Al Gore makes an impressive, but flawed presentation.
For one thing, he does not make the point that reaching Kyoto targets would be impossible without a reduction in the population. You cannot feed such an unsustainably high population without chemical fertilizers and large-scale energy-hungry agriculture.
Secondly, he completely neglects the fact that in all likelihood peak oil has already occurred globally and natural gas supplies will be exhausted sooner than gasoline becomes practically available. I think he should give more thought to the implications of this on climate change considering what types of energy are most likely to be exploited next (nuclear, burning wood for electricity, corn/sugar cane for ethanol, coal) and what is the capacity of these energies to meet present usage levels. Imagine the deforestation and acid rain caused by using wood and coal for electricity after oil and natural gas are extremely scarce. Or all the nuclear waste from trying to power electric cars. Obviously there are no technological fixes that can allow economic growth to occur much longer. I think Gore needed to make the point that the population is growing faster than conservation technology could ever grow and since all people must consume in order to survive—I haven’t met an economist who would dispute that—no technology will allow for perpetual human population growth on earth.
Thirdly, what about habitat loss? Is climate change all we care about? Most biodiversity is near the equator, not the poles. How many species’ extinctions have so far been due to climate change compared to how many have been due to wild habitat loss caused by the growing human population? Biodiversity performs about 33 trillion dollars in free and vital services to the human race annually, from cleaning our air and water, replenishing our aquifers, creating our topsoil, cycling nutrients, pollinating flora, isolating atmospheric carbon, preventing erosion, and providing genetic diversity. Without these services our “economy” would die. The blatantly evident manifestations of global warming are surely startling, dramatic and frightening, but habitat loss caused by human impact will be, as biologist Neil Dawe of the Qualicum Institute puts it, “the final nail in our coffin.”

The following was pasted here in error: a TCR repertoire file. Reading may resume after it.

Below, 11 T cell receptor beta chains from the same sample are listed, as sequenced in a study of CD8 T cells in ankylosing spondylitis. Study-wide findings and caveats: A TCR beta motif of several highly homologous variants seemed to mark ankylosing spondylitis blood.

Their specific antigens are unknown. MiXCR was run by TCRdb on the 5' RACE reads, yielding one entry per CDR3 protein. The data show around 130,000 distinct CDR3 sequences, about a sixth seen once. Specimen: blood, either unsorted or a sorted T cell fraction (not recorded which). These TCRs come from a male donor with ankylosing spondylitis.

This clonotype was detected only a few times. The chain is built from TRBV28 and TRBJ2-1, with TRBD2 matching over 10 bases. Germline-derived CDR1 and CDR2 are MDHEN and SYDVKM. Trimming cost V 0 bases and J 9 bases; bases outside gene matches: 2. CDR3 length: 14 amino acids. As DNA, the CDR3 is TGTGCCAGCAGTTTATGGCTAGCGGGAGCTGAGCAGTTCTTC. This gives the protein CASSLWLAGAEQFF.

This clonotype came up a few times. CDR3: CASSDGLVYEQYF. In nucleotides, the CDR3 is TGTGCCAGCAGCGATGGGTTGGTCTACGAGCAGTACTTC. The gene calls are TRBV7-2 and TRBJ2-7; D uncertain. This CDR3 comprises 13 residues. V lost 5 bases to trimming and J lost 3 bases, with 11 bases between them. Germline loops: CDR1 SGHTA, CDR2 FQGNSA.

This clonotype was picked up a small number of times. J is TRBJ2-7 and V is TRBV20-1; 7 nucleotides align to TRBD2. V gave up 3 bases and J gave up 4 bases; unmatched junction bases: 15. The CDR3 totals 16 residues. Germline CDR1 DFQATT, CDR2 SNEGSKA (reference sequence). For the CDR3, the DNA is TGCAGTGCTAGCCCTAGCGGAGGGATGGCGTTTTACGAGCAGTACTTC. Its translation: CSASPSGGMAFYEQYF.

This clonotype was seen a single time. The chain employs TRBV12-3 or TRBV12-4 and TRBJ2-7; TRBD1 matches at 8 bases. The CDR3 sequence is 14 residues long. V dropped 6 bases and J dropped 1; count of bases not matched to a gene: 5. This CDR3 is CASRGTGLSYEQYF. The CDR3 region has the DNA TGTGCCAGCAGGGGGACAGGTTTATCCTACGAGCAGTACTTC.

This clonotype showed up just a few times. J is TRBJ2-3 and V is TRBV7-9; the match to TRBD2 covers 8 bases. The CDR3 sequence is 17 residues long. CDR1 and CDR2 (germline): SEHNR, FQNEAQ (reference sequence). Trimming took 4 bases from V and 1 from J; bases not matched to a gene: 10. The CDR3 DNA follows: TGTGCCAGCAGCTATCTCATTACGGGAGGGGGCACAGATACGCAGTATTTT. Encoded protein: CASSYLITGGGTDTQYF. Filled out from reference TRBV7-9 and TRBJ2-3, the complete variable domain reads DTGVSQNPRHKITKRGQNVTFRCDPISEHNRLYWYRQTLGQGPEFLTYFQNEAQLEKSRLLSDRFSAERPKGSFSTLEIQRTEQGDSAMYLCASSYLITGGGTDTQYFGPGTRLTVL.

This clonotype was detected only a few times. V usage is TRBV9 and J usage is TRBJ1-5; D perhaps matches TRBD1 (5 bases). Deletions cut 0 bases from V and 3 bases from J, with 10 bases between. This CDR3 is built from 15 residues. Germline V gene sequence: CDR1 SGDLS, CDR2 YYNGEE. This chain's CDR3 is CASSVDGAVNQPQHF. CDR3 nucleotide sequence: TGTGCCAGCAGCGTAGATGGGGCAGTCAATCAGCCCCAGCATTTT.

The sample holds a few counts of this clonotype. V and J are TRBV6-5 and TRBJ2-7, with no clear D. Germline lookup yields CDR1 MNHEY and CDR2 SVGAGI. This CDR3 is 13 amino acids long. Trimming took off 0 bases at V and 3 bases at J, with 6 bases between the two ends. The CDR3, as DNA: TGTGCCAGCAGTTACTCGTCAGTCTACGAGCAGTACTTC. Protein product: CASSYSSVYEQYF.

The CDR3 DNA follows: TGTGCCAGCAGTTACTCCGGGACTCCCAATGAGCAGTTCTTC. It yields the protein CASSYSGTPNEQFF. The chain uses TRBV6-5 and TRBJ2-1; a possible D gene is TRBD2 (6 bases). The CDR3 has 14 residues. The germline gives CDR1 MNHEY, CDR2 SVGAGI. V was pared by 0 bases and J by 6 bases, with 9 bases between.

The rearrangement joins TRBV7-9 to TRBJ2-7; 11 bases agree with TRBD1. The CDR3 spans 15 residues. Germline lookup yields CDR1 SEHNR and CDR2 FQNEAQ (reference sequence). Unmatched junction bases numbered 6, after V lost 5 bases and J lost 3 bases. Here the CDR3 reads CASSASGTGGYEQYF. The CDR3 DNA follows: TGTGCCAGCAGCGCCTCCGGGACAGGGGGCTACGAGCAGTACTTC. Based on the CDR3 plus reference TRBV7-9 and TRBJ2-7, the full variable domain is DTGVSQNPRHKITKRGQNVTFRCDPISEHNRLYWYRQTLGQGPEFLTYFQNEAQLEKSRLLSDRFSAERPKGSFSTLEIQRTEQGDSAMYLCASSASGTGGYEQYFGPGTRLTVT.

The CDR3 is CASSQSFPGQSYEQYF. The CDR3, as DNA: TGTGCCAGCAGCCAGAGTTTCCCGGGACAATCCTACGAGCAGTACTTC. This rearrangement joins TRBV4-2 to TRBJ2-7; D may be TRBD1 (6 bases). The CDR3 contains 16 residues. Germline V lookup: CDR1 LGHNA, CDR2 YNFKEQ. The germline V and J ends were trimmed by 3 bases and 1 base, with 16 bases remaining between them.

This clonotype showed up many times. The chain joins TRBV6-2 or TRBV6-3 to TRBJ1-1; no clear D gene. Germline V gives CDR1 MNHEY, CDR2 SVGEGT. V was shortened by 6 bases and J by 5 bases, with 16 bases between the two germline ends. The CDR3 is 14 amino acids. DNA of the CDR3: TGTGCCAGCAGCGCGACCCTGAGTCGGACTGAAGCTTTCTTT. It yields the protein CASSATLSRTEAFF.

Lastly, Gore loses credibility in his contention that we can reduce our impact to zero if we individually opt for greener alternatives. His exact words: “We have the ability to do this. Each one of us is a cause of global warming, but each of us can make choices to change that with the things we buy, with the electricity we use, the cars we drive. We can make choices to bring our individual carbon emissions to zero. The solutions are in our hands. We just have to have the determination to make them happen.” This is absurd, since it implies that a human doesn’t need to consume in order to survive. No matter how “green” a human is, he will still convert potable water to waste water, consume biomass (harvest plants and/or animals), produce waste, etc. You can be a vegetarian with “a diet for a small planet” but if you checked out the January 07 issue of National Geographic you would realize that vegetarian consumers are causing vast areas of precious Amazonian rainforests to be mowed down for soybean farming. Enjoy your tofu. Or you can buy into Jack Layton’s plan and drive a “green” car, retro-fit your house, recycle your garbage or erect solar panels(made of plastic) and windmills (lots of material involved there too). But you are still going to be a consumer. And while you are doing your part as a “green” citizen and cutting back your consumption in accord with their prescriptions, Jack and his Green Party rival Elizabeth May want to add 300-400,000 new consumers—immigrants-annually to build up Canada’s population to 40 million. Reduce our ecological footprint as individuals, but increase our numbers so that aggregate consumption remains high. Make sense?
The real “inconvenient truth” is that our religion of Economic Growth, which is predicated on population growth, will negate any efforts to stop climate change or solve any other environmental problem. Economic growth and Kyoto don’t mix. Economic growth and biodiversity don’t mix. And to graft a “Green” agenda onto a political party that is committed to Economic Growth is an exercise in self-delusion, contradiction and futility. Neither Gore, nor Layton, nor May, nor anyone leading any major environmental organization will speak about this truth.